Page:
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Exit Seminar "Mechanistic Studies of Oxidative Processing of Phenolic Compounds at the Atmospheric Interfaces

Speaker(s) / Presenter(s):
Md Sohel Rana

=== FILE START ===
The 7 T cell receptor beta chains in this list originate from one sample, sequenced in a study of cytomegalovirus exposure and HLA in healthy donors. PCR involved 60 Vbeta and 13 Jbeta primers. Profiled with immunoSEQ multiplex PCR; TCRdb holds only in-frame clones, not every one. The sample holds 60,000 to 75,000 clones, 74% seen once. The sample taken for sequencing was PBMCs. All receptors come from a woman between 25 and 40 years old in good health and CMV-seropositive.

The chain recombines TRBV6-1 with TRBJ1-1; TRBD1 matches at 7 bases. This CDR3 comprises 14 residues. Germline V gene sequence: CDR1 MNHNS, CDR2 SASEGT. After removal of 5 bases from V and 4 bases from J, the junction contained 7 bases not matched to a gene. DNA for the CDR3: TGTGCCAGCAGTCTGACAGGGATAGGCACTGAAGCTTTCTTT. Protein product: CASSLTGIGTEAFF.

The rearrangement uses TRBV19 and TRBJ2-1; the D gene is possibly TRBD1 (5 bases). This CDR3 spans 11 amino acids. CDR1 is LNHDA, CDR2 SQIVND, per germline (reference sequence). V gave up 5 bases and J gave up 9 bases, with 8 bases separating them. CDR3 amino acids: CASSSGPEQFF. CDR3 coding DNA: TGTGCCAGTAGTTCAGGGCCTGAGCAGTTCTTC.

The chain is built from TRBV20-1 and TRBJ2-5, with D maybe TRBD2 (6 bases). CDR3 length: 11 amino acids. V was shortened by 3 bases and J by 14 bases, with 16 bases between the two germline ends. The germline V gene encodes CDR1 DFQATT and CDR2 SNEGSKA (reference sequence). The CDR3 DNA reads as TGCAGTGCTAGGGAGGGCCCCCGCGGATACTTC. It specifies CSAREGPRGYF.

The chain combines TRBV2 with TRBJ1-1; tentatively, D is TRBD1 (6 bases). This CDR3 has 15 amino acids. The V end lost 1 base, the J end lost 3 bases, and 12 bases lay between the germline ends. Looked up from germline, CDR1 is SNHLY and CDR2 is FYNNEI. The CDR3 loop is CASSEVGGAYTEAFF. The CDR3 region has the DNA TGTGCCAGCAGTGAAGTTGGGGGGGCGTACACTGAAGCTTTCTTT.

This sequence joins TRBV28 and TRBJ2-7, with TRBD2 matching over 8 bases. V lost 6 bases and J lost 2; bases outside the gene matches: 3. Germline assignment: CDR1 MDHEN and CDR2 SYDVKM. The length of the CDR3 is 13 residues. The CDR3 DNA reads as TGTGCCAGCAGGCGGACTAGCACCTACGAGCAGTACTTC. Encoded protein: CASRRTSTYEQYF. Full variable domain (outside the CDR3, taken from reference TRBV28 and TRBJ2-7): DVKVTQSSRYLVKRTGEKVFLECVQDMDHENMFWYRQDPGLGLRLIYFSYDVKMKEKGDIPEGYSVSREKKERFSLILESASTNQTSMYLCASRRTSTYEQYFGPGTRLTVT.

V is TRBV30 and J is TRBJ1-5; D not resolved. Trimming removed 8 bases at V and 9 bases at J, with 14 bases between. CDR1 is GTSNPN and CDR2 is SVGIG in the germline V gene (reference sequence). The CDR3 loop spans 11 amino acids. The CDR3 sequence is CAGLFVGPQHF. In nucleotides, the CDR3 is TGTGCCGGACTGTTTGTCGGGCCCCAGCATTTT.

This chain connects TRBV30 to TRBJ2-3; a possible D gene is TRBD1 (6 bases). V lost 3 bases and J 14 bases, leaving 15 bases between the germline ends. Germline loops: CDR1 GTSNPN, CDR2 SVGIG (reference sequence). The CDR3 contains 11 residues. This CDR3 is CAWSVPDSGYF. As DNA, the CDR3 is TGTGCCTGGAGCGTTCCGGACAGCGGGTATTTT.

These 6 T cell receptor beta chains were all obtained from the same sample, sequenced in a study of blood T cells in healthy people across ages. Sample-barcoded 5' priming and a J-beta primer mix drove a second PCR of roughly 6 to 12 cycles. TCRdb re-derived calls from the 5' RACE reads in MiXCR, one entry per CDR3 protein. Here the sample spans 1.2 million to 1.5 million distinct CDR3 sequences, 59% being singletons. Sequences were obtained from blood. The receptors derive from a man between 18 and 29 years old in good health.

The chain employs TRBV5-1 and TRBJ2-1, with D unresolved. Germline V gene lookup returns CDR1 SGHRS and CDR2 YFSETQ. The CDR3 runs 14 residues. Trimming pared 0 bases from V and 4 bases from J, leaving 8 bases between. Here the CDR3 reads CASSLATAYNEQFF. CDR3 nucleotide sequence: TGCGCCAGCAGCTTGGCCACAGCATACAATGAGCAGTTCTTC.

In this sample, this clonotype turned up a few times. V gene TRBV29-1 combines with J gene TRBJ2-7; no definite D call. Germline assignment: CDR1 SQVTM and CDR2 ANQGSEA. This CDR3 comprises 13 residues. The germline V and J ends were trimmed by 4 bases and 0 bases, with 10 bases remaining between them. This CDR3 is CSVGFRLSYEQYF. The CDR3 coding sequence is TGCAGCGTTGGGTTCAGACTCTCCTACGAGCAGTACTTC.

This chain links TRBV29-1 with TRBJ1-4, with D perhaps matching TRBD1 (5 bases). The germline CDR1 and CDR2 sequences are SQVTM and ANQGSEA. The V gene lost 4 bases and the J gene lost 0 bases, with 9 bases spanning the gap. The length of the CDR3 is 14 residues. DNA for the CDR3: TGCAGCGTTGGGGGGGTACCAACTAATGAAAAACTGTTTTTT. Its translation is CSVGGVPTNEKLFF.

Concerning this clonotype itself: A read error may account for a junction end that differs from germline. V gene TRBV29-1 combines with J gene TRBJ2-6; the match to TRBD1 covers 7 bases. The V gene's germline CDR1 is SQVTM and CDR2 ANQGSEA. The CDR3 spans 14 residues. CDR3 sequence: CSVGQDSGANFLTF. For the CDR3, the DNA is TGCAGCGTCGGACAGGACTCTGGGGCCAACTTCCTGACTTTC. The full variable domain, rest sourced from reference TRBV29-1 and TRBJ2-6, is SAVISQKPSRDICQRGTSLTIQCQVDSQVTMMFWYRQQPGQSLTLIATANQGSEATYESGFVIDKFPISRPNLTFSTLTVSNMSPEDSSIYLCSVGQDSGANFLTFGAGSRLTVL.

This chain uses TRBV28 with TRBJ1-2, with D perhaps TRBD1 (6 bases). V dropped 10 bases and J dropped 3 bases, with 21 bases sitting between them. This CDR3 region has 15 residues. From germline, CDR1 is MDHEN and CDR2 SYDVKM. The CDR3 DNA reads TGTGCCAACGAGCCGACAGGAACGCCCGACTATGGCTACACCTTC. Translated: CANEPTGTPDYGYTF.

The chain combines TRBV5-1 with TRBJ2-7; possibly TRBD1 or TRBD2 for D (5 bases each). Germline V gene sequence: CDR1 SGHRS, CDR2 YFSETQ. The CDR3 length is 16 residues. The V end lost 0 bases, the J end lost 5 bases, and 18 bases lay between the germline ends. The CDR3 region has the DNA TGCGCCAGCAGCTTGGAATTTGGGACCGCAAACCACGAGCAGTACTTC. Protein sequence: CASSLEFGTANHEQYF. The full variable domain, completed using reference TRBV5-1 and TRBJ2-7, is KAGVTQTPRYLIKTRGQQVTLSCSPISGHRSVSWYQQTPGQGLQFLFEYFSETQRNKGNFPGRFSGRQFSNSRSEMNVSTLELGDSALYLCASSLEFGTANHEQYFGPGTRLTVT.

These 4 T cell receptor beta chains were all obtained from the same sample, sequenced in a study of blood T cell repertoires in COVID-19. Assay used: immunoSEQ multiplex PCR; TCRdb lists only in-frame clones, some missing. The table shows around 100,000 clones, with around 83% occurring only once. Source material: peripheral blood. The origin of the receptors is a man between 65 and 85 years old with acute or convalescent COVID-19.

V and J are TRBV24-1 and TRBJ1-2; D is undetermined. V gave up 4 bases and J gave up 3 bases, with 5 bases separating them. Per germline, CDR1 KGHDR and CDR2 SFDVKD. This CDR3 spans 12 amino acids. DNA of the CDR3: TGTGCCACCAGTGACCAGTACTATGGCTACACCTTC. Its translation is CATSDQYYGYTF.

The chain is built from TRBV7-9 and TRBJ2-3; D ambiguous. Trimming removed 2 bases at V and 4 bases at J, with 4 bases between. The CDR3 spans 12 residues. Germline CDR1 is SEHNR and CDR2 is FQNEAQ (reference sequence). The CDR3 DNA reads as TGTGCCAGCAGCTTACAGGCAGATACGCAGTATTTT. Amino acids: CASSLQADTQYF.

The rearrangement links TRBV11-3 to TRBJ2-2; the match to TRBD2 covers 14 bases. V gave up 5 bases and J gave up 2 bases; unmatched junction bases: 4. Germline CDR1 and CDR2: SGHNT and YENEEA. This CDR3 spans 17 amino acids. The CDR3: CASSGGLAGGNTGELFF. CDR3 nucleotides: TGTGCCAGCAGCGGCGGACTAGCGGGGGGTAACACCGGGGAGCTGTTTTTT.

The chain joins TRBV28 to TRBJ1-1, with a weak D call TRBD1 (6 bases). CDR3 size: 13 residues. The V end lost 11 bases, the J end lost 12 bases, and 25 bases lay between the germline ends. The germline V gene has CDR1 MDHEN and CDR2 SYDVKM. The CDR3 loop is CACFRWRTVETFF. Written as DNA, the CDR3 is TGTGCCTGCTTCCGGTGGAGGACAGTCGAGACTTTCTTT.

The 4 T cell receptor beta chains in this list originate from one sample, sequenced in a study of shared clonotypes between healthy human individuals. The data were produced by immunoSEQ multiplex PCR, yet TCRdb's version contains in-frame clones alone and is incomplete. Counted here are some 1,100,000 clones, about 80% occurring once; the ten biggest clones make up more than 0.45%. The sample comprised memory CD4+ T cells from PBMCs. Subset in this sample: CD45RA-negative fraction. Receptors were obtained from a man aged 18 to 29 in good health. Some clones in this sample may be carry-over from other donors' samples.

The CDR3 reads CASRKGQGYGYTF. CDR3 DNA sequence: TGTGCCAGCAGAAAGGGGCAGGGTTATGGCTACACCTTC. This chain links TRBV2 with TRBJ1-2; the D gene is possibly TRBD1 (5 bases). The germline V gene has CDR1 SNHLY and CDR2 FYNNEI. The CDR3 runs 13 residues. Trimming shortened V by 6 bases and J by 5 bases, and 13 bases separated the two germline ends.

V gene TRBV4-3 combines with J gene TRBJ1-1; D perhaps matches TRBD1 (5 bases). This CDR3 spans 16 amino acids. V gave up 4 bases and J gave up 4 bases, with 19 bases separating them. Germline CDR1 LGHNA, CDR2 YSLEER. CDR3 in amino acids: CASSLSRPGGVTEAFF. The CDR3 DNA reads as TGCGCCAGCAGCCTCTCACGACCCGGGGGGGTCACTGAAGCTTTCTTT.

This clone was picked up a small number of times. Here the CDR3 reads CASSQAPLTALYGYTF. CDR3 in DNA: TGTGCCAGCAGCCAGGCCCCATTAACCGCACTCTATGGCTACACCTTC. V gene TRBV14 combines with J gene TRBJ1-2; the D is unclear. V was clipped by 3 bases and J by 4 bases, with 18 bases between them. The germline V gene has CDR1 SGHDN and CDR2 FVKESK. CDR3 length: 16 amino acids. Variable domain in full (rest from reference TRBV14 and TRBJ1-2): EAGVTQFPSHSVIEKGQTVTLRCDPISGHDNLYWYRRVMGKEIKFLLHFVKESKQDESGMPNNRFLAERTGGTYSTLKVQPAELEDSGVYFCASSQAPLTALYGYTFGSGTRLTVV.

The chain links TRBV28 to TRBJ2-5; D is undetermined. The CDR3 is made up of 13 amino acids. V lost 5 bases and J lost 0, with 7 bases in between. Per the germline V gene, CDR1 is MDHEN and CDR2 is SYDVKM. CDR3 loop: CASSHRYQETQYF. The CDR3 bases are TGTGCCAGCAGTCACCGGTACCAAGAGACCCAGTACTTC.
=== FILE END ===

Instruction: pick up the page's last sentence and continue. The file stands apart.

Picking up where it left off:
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Abstract: Earth’s atmosphere is a multicomponent system comprising gases, aerosols, cloud, and their interaction with sunlight impacts radiative forcing. Biomass burning and anthropogenic emissions releases volatile phenolic compounds at the atmosphere as primary organic aerosol. These phenolic compounds can undergo atmospheric processing such as chemical oxidation, and photochemical aging providing precursors for the formation of secondary organic aerosol. This dissertation ensembles laboratory studies of oxidative processing of group of representative phenolic compounds by O3, HO•, and NO3 at the relevant environmental conditions. Aerosolized microdroplets of phenolic aldehydes undergoes electron transfer reaction generating HO• at the online electrospray mass spectrometry (OESI) reactor when exposed to 0.045 ppmv to 5 ppmv O3(g) at the microsecond contact time, generating hydroxy-substituents of the parent molecules. Ozonolysis of  phenolic compounds and ring-functionalized product phenols produces compounds containing carboxylic, and ester-like functionalities. These phenolic compounds were then deposited on ZnSe FTIR windows and exposed to 1 L min-1 of 0.20 ppmv to 800 ppmv O3(g) for a longer timescale in a flow through reactor and analyzed by FTIR spectroscopy, UV-visible spectroscopy, ultrahigh pressure liquid chromatography (UHPLC) with UV-visible and mass spectrometry (MS) detection, ion chromatography (IC) with conductivity and MS detection, and nuclear magnetic resonance (NMR) spectroscopy for 1H and 13C nuclei and tow-dimensional heteronuclear single quantum coherence (HSQC) experiments. The reaction products were dominated by functionalized and oligomeric compounds. Syringic acid was used as a common standard to compare the responses of UHPLC-MS, IC-MS and NMR analysis and quantify methoxy-aromatic product compounds and syringaldehyde was used to compare results from UHPLC-MS and NMR, and pseudo quantify aromatic aldehydic compounds. The uptake of O3(g) by the phenolic compounds increased with increasing relative humidity (RH). The decay kinetics showed non-linear dependence against increasing molar ratio of O3(g).  Phenolic compounds were also studied for oxidation with NO3. When aerosolized microdroplet of phenolic compounds such as catechols were exposed to NO3, produced from the mixing of NO2(g) and O3(g) at the OESI-MS reactor, nitroaromatic compounds (NAC) were produced. Under variable pH (4.05 to 8.07) conditions, all these compounds generated NAC. Catechol thin film was deposited over ZnSe windows and oxidized by 1 L min-1 of NO2(g) and O3(g) mix, in the flow through reactor for longer times scale. Formation of 4-nitrocatechol (4NC) was observed after exposure to oxidant mixture of 200 ppbv NO2(g) and 50 ppbv O3(g) at 0% RH. 4NC production was highest at 0% RH and at elevated RH the reaction was dominated by O3(g) as observed by the increased production of cis,cis-muconic acid. Exposure to high ppbv oxidant mix such as 10700 ppbv NO2(g) and 2500 ppbv O3(g) at 0% RH showed generation of NAC and oligomers. Decay of catechol against increasing oxidant molar ratio showed non-linear dependence at 0% RH. All these results show the crucial role of daytime oxidant O3(g), and HO•, and nighttime oxidant NO3 on the oxidative processing of phenolic compounds. Considering these reaction pathways and kinetics parameters in future climate modelling would reduce the gap between field observation and computer simulation predictions.